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Dr. Jakob Nielsen published the results of a follow-on study to his 2008 report Agile Development Methods and Usability.  The bottom line from the 2009 study (entitled Agile User Experience Projects) is as follows:

The two main recommendations for ensuring good usability in Agile projects remain the same as in our original research:

  • Separate design and development, and have the user interface team progress one step ahead of the implementation team. That way, when it comes time to build something, it’s already been designed and tested. (And yes, you can do both in a week or two by using paper prototypes and discount user testing.)
  • Maintain a coherent vision of the user interface architecture. Create the initial vision during a “sprint zero” period — before any implementation has started — and maintain it through annual (or semi-annual) design vision sprints. You can’t just design individual features; they have to fit together into a coherent whole — a whole that must be designed as well. Bottom-up user interface design equals a confused total user experience (the Linux syndrome).
  • I would like to highlight one implicit sub-aspect of Dr. Nielsen’s good counsel to maintain a coherent vision of the user interface architecture:

    • Ensure coherence with the underlying application paradigm

    To illustrate the point, think of a Business Service Management Application. You might monitor any number of servers, routers, databases and applications in order to ensure that a service satisfies the corresponding Service Level Agreement. However, the user interface architecture should have service as its fundamental concept. The architecture should certainly enable zooming in on any component of the service. But, the status of any such component (or sub-component) is merely means to an end: reflecting the status of the service and initiating as appropriate action(s) to fix it. Forming a service piecemeal from a number of constituent elements like those mentioned above – servers, routers, databases, applications, etc.  – is no substitute to “service orientation” of the user interface.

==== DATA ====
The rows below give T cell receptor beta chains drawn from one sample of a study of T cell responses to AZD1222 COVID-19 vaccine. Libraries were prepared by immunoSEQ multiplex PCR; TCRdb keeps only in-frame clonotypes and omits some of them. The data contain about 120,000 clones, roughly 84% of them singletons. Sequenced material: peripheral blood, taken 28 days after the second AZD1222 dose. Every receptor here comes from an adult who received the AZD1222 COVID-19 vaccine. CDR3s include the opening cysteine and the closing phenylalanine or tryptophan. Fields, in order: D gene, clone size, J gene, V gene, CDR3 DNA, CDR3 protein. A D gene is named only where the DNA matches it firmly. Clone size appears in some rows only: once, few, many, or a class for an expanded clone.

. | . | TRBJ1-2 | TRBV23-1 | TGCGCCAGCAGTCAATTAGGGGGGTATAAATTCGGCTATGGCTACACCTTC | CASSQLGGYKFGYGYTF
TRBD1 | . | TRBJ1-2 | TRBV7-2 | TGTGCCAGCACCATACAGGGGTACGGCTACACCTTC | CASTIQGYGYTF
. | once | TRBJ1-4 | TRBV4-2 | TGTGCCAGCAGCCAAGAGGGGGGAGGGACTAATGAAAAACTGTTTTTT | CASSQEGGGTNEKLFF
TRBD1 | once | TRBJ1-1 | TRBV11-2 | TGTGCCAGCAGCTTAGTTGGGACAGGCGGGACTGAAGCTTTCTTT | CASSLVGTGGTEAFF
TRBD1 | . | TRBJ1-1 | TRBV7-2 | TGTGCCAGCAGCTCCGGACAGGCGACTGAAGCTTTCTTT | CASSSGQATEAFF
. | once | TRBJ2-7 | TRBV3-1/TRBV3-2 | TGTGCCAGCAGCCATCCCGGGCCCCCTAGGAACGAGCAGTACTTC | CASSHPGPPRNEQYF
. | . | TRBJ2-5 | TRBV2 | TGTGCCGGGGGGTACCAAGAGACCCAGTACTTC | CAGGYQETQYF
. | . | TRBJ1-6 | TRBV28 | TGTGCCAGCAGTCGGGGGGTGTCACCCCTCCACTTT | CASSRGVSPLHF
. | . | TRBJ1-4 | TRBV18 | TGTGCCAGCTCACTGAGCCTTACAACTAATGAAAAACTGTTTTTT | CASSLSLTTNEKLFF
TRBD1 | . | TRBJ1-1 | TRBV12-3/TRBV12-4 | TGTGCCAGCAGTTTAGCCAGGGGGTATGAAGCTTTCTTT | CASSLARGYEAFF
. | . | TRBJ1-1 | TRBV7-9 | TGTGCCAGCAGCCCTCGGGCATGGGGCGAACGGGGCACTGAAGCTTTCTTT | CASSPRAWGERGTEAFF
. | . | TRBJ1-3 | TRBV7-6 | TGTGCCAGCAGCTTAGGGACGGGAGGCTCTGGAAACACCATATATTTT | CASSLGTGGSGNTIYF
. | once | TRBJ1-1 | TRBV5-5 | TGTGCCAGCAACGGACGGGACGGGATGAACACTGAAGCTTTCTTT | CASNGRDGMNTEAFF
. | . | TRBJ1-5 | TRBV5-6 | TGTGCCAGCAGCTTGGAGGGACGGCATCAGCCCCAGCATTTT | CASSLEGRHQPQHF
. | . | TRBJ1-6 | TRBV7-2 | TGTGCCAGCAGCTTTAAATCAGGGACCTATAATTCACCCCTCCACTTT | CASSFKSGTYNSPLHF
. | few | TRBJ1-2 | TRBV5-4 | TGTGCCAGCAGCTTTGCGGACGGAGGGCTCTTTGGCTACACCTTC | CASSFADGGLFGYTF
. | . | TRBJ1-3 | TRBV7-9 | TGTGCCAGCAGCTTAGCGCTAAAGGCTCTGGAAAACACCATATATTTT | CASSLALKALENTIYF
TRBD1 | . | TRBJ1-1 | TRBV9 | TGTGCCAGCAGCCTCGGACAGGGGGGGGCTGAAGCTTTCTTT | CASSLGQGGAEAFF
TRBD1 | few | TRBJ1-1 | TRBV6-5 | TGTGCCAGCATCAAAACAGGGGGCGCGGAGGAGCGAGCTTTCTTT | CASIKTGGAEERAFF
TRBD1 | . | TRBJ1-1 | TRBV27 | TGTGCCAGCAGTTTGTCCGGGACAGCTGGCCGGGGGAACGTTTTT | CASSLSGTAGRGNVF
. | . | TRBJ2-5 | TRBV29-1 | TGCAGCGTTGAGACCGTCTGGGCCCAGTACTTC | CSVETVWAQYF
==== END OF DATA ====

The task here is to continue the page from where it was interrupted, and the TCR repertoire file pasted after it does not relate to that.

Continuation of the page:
The reason for my strong emphasis on the service as the most fundamental user interface concept is nicely captured in the article “How to Spell BSM” by BSM Review‘s Tom Bishop:

    Most businesses today are so dependent on IT that, if an IT organization does not understand how the business depends on its services, or does not manage those services with that business perspective in mind, they are dooming the business to slow, steady death….

    Dr. Nielsen’s recommendation to conceive the initial user interface architecture prior to beginning any implementation work is very consistent with this imperative need in BSM to manage the services from a business perspective. I would actually go one step further and contend that whenever the underlying paradigm changes in a manner as dramatic as the servers –> services in the BSM example above, demonstration of the core concept(s) of the user interface might need to precede the “sprint zero” period. In the context of the overall planning and budgeting process which governs the Agile process, such demonstration could actually be a pre-requisite to launching “sprint zero.”

    If you consider this “prior to sprint zero” approach a bit heavy-handed, I would offer a simple test to assess its reasonableness. Play with a number of IT Service Management (ITSM) products that you picked in random. Once you did so, compare the numbers of those that clearly have services at their core, to the number of those that integrated services into their user interface as an afterthought.